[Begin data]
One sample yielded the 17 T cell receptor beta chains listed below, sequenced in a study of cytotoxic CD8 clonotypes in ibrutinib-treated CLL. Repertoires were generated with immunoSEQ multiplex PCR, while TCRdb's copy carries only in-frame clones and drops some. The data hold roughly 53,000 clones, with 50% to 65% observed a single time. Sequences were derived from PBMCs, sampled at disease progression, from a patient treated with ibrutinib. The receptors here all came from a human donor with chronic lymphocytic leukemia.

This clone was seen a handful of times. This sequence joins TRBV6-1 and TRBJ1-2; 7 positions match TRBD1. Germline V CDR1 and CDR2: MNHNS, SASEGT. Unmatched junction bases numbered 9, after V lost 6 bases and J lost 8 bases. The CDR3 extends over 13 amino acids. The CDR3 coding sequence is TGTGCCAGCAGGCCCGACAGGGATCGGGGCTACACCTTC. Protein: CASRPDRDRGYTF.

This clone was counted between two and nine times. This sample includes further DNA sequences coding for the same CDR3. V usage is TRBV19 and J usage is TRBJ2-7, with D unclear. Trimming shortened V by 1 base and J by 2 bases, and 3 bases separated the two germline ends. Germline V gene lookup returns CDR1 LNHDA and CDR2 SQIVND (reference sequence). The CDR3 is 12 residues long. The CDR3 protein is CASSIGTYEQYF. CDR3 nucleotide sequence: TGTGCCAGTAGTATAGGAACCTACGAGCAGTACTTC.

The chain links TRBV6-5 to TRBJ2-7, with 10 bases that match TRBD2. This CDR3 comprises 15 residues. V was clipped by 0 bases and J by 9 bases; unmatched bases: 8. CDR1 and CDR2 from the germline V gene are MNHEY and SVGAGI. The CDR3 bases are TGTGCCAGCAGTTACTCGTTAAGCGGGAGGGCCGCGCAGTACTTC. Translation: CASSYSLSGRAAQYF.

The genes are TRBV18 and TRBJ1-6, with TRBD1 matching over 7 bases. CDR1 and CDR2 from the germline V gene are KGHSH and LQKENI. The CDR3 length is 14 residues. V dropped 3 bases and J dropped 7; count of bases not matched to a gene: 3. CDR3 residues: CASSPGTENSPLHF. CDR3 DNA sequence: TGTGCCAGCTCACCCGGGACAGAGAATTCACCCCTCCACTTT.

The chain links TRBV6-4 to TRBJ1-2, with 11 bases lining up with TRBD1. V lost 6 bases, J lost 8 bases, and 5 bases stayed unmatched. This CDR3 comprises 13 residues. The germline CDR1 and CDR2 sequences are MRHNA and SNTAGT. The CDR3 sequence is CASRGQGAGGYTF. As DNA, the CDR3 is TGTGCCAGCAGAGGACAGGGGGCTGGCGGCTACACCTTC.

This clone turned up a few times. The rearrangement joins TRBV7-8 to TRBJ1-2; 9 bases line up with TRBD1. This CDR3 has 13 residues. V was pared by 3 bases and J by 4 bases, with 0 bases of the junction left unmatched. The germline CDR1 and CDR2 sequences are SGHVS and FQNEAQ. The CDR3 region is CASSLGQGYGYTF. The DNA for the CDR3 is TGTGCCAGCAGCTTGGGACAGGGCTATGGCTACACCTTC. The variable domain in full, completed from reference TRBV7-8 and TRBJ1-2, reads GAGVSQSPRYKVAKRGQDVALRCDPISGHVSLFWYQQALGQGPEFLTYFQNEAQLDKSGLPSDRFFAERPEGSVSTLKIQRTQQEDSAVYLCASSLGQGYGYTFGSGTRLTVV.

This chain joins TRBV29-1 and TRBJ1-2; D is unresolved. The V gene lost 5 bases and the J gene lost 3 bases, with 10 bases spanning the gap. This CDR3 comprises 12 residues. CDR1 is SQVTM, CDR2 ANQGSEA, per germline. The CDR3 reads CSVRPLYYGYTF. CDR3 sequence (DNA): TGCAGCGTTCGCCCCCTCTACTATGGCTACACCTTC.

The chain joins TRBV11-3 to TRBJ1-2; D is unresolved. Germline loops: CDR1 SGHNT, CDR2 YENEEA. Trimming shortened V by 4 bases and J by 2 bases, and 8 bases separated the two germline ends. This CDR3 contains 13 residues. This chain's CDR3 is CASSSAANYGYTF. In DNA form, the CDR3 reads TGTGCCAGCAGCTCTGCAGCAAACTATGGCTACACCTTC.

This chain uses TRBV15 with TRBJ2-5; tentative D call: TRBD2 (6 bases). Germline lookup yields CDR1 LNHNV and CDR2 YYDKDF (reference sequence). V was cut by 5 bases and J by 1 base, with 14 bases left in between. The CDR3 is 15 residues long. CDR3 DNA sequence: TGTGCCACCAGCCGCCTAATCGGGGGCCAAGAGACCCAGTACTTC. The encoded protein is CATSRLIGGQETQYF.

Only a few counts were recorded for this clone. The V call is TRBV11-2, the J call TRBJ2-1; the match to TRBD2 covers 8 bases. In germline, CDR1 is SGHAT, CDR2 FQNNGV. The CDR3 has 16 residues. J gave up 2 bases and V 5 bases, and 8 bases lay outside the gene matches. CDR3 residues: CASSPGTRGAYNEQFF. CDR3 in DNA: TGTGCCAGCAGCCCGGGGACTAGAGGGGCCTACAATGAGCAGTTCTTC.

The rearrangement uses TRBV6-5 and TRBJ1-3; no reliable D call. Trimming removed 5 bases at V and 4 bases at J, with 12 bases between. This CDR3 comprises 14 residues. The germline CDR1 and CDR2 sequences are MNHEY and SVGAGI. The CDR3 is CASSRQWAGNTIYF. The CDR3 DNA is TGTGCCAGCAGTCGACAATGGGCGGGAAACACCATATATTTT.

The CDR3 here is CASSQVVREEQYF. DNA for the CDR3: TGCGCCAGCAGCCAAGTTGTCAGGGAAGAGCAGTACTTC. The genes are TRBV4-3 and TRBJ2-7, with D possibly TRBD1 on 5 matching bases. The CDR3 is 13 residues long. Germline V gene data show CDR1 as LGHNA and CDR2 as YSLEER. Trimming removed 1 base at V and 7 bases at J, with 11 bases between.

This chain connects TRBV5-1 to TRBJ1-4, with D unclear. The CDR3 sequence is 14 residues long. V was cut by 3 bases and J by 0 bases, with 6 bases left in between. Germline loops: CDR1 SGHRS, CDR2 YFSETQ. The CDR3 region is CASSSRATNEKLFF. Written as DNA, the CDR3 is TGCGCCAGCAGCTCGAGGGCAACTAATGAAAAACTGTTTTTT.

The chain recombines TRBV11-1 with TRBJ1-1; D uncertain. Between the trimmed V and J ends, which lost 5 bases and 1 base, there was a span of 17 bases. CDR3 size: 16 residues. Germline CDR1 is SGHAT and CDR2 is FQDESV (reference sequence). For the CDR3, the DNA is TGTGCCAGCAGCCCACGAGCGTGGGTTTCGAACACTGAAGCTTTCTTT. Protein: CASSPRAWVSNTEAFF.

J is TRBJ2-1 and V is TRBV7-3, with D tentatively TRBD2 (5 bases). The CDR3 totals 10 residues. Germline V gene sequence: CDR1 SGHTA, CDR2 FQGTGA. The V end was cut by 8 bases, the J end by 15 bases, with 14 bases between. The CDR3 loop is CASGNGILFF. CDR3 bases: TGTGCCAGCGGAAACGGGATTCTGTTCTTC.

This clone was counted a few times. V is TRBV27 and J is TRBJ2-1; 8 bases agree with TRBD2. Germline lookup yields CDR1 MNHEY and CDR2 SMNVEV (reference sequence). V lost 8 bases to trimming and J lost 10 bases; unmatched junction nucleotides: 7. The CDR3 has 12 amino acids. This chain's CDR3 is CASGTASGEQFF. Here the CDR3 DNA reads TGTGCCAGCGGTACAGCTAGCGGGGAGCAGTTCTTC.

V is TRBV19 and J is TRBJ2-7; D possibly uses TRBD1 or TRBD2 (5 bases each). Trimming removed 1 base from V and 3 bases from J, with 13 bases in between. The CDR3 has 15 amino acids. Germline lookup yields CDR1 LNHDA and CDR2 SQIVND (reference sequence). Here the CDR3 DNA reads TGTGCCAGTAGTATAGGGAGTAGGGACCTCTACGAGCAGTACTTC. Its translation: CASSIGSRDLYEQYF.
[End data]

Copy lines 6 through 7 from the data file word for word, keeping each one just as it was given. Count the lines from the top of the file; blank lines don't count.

The chain links TRBV6-4 to TRBJ1-2, with 11 bases lining up with TRBD1. V lost 6 bases, J lost 8 bases, and 5 bases stayed unmatched. This CDR3 comprises 13 residues. The germline CDR1 and CDR2 sequences are MRHNA and SNTAGT. The CDR3 sequence is CASRGQGAGGYTF. As DNA, the CDR3 is TGTGCCAGCAGAGGACAGGGGGCTGGCGGCTACACCTTC.

This clone turned up a few times. The rearrangement joins TRBV7-8 to TRBJ1-2; 9 bases line up with TRBD1. This CDR3 has 13 residues. V was pared by 3 bases and J by 4 bases, with 0 bases of the junction left unmatched. The germline CDR1 and CDR2 sequences are SGHVS and FQNEAQ. The CDR3 region is CASSLGQGYGYTF. The DNA for the CDR3 is TGTGCCAGCAGCTTGGGACAGGGCTATGGCTACACCTTC. The variable domain in full, completed from reference TRBV7-8 and TRBJ1-2, reads GAGVSQSPRYKVAKRGQDVALRCDPISGHVSLFWYQQALGQGPEFLTYFQNEAQLDKSGLPSDRFFAERPEGSVSTLKIQRTQQEDSAVYLCASSLGQGYGYTFGSGTRLTVV.